Today is a good day. I exercised, practiced yoga, worked, spent time with my husband and son, and sat barefoot in the sunshine.
Last Monday was not a good day. I exercised, practiced yoga, worked, spent time with my husband and son, and sat barefoot in the sunshine.
Today, my heart and mind are free of worry and doubt. There is trouble in the world, of that I am sure, but I am filled with faith in the goodness of humanity. Each breath slides in and out of my chest effortlessly. Today is a good day. I have a lot of good days.
Last Monday, a tightness planted itself in the center of my brain and hung on like a blue claw crab that is lucky enough to get hold of your finger. What’s bothering me? I wondered. I scanned my life, my body, and my mind. Nothing. But the tightness hung over me like a cloud throughout the day, relentless. When its grip was tightest, I had to remind myself to breathe, and that after that breath, the odds were pretty good that another would come, but still, I wasn’t so sure. Last Monday was not a good day. I have some not so good days.
In the past, when I’ve thought about my not-so-good days, it’s been from the perspective of wondering how I could eliminate them. Maybe I should meditate more, eat less, drink less (wine), drink more (water), walk more, talk more, go on Facebook less…well you get the idea. Like a human abacus I would move the beads left and right in my mind, desperately trying to make them add up to the equation of all good days, no bad.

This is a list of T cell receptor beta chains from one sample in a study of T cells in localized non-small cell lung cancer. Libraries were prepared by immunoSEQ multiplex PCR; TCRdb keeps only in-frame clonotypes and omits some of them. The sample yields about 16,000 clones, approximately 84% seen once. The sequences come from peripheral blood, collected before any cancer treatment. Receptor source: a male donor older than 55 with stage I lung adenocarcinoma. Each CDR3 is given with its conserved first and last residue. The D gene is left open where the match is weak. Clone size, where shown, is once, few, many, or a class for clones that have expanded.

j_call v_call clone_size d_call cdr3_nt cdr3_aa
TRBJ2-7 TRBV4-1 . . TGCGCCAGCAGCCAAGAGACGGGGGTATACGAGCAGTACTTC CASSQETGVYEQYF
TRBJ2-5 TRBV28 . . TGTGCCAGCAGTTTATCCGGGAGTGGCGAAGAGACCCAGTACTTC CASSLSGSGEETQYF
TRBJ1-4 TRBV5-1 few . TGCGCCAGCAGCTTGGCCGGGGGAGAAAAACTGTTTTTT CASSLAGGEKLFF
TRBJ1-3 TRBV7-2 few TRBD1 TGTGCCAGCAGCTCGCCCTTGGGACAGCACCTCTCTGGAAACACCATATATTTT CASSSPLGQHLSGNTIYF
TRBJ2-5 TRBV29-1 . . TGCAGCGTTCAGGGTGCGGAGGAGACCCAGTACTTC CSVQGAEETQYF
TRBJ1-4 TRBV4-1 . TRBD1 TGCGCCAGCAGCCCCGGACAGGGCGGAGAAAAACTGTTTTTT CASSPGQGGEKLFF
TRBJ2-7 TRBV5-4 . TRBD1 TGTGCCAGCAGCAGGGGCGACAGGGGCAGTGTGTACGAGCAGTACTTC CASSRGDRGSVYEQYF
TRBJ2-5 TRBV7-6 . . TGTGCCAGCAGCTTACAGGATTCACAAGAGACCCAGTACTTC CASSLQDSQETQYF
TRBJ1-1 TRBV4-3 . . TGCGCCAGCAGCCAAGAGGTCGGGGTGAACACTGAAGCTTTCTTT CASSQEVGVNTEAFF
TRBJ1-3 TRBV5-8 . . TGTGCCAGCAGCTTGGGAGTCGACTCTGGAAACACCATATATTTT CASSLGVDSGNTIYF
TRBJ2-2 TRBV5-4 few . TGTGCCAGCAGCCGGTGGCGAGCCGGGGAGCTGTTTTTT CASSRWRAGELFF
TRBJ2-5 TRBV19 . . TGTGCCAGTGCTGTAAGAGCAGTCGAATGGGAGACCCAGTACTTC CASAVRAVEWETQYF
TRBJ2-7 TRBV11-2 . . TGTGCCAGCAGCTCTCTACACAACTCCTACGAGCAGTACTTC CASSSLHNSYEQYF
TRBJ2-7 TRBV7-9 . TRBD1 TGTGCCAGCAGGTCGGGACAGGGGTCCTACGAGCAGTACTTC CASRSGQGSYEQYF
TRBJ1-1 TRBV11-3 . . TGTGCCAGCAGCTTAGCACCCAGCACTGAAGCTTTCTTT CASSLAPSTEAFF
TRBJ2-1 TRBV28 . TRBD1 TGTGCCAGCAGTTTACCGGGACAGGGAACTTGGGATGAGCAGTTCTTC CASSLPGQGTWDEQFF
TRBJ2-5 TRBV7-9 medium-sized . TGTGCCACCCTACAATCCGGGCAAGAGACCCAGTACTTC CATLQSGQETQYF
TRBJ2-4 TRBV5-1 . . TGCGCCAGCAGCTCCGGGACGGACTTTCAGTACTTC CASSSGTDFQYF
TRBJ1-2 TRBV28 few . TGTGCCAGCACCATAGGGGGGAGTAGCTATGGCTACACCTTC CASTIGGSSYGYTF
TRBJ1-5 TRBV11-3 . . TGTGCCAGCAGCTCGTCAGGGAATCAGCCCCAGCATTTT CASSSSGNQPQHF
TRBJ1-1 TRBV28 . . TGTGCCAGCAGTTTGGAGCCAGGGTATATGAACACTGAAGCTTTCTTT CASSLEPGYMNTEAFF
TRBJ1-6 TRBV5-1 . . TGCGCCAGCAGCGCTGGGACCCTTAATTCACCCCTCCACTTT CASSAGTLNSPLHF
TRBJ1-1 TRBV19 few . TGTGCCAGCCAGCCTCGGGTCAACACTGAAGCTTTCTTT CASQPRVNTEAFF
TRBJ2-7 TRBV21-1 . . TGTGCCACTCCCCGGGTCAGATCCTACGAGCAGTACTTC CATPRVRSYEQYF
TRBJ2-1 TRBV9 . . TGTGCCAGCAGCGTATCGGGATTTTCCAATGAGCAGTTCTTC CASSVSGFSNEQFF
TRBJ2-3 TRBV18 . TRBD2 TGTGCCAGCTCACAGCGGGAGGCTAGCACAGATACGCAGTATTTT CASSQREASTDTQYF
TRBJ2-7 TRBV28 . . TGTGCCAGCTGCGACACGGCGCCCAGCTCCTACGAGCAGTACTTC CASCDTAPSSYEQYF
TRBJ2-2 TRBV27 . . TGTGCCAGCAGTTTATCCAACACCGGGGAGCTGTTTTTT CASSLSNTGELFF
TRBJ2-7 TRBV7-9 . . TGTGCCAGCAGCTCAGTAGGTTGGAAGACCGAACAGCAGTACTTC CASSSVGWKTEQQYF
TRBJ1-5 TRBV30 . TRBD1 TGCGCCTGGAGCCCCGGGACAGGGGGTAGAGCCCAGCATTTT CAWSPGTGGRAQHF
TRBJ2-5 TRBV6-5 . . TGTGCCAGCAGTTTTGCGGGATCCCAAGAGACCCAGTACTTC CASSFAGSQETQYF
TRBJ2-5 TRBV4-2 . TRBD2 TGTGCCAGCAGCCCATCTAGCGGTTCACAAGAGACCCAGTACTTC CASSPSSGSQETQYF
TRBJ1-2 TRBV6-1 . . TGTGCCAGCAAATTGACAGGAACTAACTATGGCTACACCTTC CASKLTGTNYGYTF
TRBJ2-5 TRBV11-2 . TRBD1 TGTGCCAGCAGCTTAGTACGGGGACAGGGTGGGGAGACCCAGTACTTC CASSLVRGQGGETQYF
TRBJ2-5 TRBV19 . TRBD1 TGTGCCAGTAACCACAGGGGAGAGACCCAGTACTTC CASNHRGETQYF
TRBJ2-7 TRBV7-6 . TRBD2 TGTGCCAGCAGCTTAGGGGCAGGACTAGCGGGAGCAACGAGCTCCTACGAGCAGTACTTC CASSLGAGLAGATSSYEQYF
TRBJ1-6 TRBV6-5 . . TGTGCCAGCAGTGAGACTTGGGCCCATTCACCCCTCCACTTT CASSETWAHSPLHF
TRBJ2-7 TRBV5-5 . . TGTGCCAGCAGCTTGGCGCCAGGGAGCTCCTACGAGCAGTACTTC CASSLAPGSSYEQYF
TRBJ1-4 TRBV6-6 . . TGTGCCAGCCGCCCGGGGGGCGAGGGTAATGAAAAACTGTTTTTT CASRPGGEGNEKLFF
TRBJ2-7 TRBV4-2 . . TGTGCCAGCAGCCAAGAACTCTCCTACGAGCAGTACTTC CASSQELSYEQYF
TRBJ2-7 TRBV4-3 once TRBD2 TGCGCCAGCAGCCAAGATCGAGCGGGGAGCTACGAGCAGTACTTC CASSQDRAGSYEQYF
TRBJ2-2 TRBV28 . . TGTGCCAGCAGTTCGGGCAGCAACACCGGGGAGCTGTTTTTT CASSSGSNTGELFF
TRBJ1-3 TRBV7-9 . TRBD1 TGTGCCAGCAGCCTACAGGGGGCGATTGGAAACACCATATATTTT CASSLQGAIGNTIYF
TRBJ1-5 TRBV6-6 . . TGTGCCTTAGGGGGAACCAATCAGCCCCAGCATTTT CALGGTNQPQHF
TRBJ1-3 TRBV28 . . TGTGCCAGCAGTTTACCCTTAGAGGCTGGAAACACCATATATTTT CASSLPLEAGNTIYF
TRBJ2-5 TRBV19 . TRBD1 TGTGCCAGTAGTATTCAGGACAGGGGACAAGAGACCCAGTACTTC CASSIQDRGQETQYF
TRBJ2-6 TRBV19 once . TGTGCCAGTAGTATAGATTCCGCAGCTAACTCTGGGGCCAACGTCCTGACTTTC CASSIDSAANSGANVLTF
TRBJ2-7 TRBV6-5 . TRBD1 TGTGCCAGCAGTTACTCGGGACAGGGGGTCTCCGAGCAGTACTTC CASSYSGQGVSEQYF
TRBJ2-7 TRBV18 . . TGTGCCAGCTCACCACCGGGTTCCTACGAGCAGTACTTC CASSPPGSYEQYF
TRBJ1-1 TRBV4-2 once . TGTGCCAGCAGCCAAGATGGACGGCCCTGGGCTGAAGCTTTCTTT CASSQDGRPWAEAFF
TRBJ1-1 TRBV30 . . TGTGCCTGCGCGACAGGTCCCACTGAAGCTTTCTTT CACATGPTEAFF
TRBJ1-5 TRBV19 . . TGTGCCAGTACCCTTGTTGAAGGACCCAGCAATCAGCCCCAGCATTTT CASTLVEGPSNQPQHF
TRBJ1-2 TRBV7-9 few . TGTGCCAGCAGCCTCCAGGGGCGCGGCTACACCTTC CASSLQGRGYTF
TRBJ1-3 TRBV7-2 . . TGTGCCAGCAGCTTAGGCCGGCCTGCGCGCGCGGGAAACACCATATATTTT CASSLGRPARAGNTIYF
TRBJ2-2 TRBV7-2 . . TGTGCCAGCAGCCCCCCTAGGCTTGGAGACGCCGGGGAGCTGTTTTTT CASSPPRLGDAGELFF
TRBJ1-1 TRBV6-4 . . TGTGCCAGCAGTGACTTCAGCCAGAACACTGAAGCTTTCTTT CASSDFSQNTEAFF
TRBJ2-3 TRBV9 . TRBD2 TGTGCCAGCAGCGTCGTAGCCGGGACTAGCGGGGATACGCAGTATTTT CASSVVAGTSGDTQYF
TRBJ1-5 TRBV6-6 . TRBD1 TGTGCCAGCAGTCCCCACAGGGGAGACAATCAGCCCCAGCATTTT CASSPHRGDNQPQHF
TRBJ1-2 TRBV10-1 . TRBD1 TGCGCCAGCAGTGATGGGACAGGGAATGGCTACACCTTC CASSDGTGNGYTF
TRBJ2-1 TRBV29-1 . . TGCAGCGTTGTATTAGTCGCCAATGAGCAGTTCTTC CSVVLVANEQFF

In the light of today I was able to revisit last Monday with a calm and centered mind, and through the newly discovered gifts of my regular yoga and meditation practice, I didn’t approach my bad day wearing a haz-mat suit. Instead, I entered it again with light in my heart and open arms. And I saw a rainy day, a Monday, a bad day that would come again no matter what I did or didn’t do more or less of. Behind that certainty came acceptance. Since I’ll see you again, sooner or later, perhaps we could be friends, I asked.
Like the spring rain that has turned my winter-weary front lawn from brown to green, like the Monday that ends the weekend but gives me a chance to begin again, my bad days have a positive message for me, along with the tightness in the center of my brain: compassion. Learning to sit with the sadness connects me to an inevitable part of being human: pain. Accepting that it will come and go like the weather or the passage of time prevents that pain from turning into suffering. With daily practice and perspective, I have learned to weather the weather and weather your life.
Karen Costa is an adjunct professor, speaker, and academic coach who aims to share the good news about higher education. Her passions include family, writing, and of course, her yoga practice. She lives in Massachusetts with her husband and son. Karen’s favorite place on Earth is Long Beach Island, New Jersey where you might find her paddling the bay on her stand-up paddleboard. Follow her @thezebracoach or learn more at www.thezebracoach.com.